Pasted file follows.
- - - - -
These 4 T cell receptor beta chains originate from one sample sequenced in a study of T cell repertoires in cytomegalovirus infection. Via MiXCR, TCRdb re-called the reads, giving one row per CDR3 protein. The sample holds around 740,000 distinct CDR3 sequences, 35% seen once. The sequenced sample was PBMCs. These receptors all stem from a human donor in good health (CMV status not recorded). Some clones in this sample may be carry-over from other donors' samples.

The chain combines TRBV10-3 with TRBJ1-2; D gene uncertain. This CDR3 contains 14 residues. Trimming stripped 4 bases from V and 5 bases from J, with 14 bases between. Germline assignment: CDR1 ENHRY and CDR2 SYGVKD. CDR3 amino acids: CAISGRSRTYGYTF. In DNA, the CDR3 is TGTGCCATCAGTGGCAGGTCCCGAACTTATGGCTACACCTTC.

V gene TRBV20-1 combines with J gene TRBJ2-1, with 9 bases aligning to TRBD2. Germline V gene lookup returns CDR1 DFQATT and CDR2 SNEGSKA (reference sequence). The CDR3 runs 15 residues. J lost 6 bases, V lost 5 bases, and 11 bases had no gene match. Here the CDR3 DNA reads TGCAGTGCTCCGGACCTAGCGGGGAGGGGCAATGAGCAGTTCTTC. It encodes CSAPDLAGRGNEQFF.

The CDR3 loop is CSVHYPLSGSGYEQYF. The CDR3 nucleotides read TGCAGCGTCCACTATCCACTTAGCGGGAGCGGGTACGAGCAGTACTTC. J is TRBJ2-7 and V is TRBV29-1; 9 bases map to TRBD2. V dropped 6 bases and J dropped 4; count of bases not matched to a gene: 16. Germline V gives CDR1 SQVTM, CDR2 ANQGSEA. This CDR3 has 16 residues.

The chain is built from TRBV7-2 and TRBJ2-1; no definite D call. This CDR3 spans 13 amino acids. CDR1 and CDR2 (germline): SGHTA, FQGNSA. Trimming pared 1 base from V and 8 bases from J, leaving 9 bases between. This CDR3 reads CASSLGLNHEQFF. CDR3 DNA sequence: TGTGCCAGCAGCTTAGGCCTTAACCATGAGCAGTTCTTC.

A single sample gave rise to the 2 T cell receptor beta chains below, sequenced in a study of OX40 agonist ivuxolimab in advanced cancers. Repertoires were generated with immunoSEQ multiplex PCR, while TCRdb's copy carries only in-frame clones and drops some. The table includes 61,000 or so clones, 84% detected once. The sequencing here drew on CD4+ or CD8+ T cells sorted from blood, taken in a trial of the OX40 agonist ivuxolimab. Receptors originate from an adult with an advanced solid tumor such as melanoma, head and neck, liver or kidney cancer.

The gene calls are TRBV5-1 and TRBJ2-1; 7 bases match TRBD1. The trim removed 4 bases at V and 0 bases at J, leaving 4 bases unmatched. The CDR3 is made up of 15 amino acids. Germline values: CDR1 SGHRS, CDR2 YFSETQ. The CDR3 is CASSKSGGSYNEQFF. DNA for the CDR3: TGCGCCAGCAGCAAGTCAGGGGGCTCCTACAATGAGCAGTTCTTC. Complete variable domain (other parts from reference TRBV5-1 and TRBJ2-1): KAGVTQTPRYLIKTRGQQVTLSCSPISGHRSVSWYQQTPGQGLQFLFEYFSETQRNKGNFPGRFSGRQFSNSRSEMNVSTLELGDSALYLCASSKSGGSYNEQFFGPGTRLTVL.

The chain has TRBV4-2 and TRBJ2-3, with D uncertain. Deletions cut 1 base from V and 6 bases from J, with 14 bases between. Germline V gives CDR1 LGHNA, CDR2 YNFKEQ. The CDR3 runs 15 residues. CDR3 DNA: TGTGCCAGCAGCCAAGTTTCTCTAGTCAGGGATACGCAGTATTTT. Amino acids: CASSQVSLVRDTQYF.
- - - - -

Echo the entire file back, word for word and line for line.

These 4 T cell receptor beta chains originate from one sample sequenced in a study of T cell repertoires in cytomegalovirus infection. Via MiXCR, TCRdb re-called the reads, giving one row per CDR3 protein. The sample holds around 740,000 distinct CDR3 sequences, 35% seen once. The sequenced sample was PBMCs. These receptors all stem from a human donor in good health (CMV status not recorded). Some clones in this sample may be carry-over from other donors' samples.

The chain combines TRBV10-3 with TRBJ1-2; D gene uncertain. This CDR3 contains 14 residues. Trimming stripped 4 bases from V and 5 bases from J, with 14 bases between. Germline assignment: CDR1 ENHRY and CDR2 SYGVKD. CDR3 amino acids: CAISGRSRTYGYTF. In DNA, the CDR3 is TGTGCCATCAGTGGCAGGTCCCGAACTTATGGCTACACCTTC.

V gene TRBV20-1 combines with J gene TRBJ2-1, with 9 bases aligning to TRBD2. Germline V gene lookup returns CDR1 DFQATT and CDR2 SNEGSKA (reference sequence). The CDR3 runs 15 residues. J lost 6 bases, V lost 5 bases, and 11 bases had no gene match. Here the CDR3 DNA reads TGCAGTGCTCCGGACCTAGCGGGGAGGGGCAATGAGCAGTTCTTC. It encodes CSAPDLAGRGNEQFF.

The CDR3 loop is CSVHYPLSGSGYEQYF. The CDR3 nucleotides read TGCAGCGTCCACTATCCACTTAGCGGGAGCGGGTACGAGCAGTACTTC. J is TRBJ2-7 and V is TRBV29-1; 9 bases map to TRBD2. V dropped 6 bases and J dropped 4; count of bases not matched to a gene: 16. Germline V gives CDR1 SQVTM, CDR2 ANQGSEA. This CDR3 has 16 residues.

The chain is built from TRBV7-2 and TRBJ2-1; no definite D call. This CDR3 spans 13 amino acids. CDR1 and CDR2 (germline): SGHTA, FQGNSA. Trimming pared 1 base from V and 8 bases from J, leaving 9 bases between. This CDR3 reads CASSLGLNHEQFF. CDR3 DNA sequence: TGTGCCAGCAGCTTAGGCCTTAACCATGAGCAGTTCTTC.

A single sample gave rise to the 2 T cell receptor beta chains below, sequenced in a study of OX40 agonist ivuxolimab in advanced cancers. Repertoires were generated with immunoSEQ multiplex PCR, while TCRdb's copy carries only in-frame clones and drops some. The table includes 61,000 or so clones, 84% detected once. The sequencing here drew on CD4+ or CD8+ T cells sorted from blood, taken in a trial of the OX40 agonist ivuxolimab. Receptors originate from an adult with an advanced solid tumor such as melanoma, head and neck, liver or kidney cancer.

The gene calls are TRBV5-1 and TRBJ2-1; 7 bases match TRBD1. The trim removed 4 bases at V and 0 bases at J, leaving 4 bases unmatched. The CDR3 is made up of 15 amino acids. Germline values: CDR1 SGHRS, CDR2 YFSETQ. The CDR3 is CASSKSGGSYNEQFF. DNA for the CDR3: TGCGCCAGCAGCAAGTCAGGGGGCTCCTACAATGAGCAGTTCTTC. Complete variable domain (other parts from reference TRBV5-1 and TRBJ2-1): KAGVTQTPRYLIKTRGQQVTLSCSPISGHRSVSWYQQTPGQGLQFLFEYFSETQRNKGNFPGRFSGRQFSNSRSEMNVSTLELGDSALYLCASSKSGGSYNEQFFGPGTRLTVL.

The chain has TRBV4-2 and TRBJ2-3, with D uncertain. Deletions cut 1 base from V and 6 bases from J, with 14 bases between. Germline V gives CDR1 LGHNA, CDR2 YNFKEQ. The CDR3 runs 15 residues. CDR3 DNA: TGTGCCAGCAGCCAAGTTTCTCTAGTCAGGGATACGCAGTATTTT. Amino acids: CASSQVSLVRDTQYF.